While some people consider New Year’s resolutions a personal and individual practice, it’s also fun to make resolutions with your children. The New Year is a time to celebrate, reflect on parenting advice and take stock of your lives. It’s a good time to teach your children how to set goals and fix what they don’t like about their lives. But the hardest part is not breaking them. So, read on to learn how to set and meet your New Year’s resolutions as a family.
Make Your New Year’s Resolutions a Tradition
In addition to sitting by the fireplace with a warm mug of cocoa and playing board games, make it a family tradition to set New Year’s resolutions. After the Christmas festivities, sit down to reflect on the year. Talk about accomplishments and goals. Your child can share his or her high point of the year as well as low points. If your child is old enough to write, encourage your child to record accomplishments and goals.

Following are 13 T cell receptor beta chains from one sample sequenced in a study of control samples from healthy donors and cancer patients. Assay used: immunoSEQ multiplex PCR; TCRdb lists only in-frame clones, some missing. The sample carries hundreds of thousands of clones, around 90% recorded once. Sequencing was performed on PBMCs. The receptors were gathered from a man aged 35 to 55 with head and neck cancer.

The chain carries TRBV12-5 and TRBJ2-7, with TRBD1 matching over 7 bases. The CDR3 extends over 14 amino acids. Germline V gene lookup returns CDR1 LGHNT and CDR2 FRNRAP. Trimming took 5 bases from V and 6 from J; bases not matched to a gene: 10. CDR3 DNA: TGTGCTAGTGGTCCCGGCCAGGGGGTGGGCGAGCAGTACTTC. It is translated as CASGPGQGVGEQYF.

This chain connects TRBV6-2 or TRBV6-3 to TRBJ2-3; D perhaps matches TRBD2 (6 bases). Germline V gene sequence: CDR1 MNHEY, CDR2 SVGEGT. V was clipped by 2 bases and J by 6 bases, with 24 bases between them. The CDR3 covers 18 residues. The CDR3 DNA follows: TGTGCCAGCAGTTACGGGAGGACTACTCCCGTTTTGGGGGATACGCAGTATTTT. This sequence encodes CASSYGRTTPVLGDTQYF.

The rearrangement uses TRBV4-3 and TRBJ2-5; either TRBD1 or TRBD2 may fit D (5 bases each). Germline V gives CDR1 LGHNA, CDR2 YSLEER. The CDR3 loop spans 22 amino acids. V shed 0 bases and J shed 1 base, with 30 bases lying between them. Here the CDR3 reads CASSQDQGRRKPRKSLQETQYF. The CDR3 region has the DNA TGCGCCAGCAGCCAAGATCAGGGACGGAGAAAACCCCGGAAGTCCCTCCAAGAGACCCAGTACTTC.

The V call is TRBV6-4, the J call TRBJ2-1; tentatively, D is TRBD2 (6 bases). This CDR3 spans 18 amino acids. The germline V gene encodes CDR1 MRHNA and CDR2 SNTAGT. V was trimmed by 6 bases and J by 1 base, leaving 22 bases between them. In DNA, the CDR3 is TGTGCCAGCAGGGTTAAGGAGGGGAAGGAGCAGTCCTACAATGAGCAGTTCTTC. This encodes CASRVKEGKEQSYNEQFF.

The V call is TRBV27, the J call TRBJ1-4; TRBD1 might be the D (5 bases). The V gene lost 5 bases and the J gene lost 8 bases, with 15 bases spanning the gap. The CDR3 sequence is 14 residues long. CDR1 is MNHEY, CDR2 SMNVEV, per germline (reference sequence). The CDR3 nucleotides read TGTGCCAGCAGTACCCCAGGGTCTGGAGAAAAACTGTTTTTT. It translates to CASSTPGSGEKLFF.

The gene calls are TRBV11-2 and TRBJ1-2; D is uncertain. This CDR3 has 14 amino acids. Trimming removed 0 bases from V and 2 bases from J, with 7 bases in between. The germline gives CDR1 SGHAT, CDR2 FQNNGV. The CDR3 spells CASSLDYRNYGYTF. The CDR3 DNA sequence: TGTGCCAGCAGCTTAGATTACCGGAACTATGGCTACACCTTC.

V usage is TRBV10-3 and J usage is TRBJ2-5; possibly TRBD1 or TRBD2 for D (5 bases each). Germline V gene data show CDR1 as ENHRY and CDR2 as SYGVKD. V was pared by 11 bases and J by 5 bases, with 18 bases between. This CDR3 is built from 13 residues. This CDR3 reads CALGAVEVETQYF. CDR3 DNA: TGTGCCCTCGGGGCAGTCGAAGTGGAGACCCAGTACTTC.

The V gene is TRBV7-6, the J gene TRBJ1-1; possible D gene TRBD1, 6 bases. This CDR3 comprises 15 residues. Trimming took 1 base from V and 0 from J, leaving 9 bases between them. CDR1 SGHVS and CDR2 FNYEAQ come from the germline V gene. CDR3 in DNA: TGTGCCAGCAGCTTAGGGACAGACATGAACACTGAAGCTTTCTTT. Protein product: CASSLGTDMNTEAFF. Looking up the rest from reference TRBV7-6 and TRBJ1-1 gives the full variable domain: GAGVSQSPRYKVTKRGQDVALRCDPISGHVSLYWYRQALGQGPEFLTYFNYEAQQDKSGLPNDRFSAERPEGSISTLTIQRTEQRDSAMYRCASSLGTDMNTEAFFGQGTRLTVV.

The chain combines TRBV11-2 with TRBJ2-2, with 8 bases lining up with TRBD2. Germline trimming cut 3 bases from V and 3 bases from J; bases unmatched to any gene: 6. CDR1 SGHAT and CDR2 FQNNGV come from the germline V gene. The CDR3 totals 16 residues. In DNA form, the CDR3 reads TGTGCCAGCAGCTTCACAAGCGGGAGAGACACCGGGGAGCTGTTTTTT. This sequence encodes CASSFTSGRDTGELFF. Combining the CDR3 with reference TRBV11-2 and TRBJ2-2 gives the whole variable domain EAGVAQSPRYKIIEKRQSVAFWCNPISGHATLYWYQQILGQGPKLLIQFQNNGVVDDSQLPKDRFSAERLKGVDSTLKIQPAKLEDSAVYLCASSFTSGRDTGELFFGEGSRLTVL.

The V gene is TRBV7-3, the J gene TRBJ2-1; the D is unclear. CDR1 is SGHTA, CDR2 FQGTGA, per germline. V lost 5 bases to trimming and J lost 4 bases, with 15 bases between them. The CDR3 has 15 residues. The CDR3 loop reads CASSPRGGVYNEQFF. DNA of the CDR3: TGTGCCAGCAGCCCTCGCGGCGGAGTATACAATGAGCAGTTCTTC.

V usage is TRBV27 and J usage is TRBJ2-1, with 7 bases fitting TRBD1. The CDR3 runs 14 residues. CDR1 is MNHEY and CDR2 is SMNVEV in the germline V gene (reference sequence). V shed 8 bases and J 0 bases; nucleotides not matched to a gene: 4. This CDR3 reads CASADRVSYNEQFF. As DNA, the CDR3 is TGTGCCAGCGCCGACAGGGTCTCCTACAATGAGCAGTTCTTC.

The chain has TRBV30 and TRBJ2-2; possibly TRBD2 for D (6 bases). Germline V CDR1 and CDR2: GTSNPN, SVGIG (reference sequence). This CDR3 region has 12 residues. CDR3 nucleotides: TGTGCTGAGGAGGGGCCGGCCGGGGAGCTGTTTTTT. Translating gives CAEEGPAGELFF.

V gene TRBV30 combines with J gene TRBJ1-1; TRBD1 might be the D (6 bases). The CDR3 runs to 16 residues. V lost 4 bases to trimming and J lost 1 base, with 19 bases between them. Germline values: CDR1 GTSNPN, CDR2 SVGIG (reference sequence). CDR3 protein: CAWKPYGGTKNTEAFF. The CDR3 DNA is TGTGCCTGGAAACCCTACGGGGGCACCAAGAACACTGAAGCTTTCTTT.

Choose a Partner for Better Accountability
Randomly pick names of partners who will hold people accountable for their goals. Having a buddy system is often more effective. For example, a younger sister could remind an older brother about his goal to work out more and make the football team. A mom could serve as her husband’s buddy, encouraging him to volunteer on the weekends or give back by donating to favorite charities or loved ones with Go Fund Me accounts for worthy issues.
Relishing the Thrill of Accomplishments
Experts warn against punishing children or not fulfilling their New Year’s resolutions. Resolutions serve as guides for ideal situations. Punishment often leads to a sense of failure for failing at perfection. Come up with ways your family can celebrate accomplishments together. Ask your children how you can help them meet their goals such as paying for music lessons or driving them to sports practice.
Other ways to help include sending your loved one email reminders or joining in some of their resolutions. Make some family specific goals such as buying a new home or painting the house. Many parenting advice experts suggest promoting good physical and mental health as well as values such as charity when setting goals.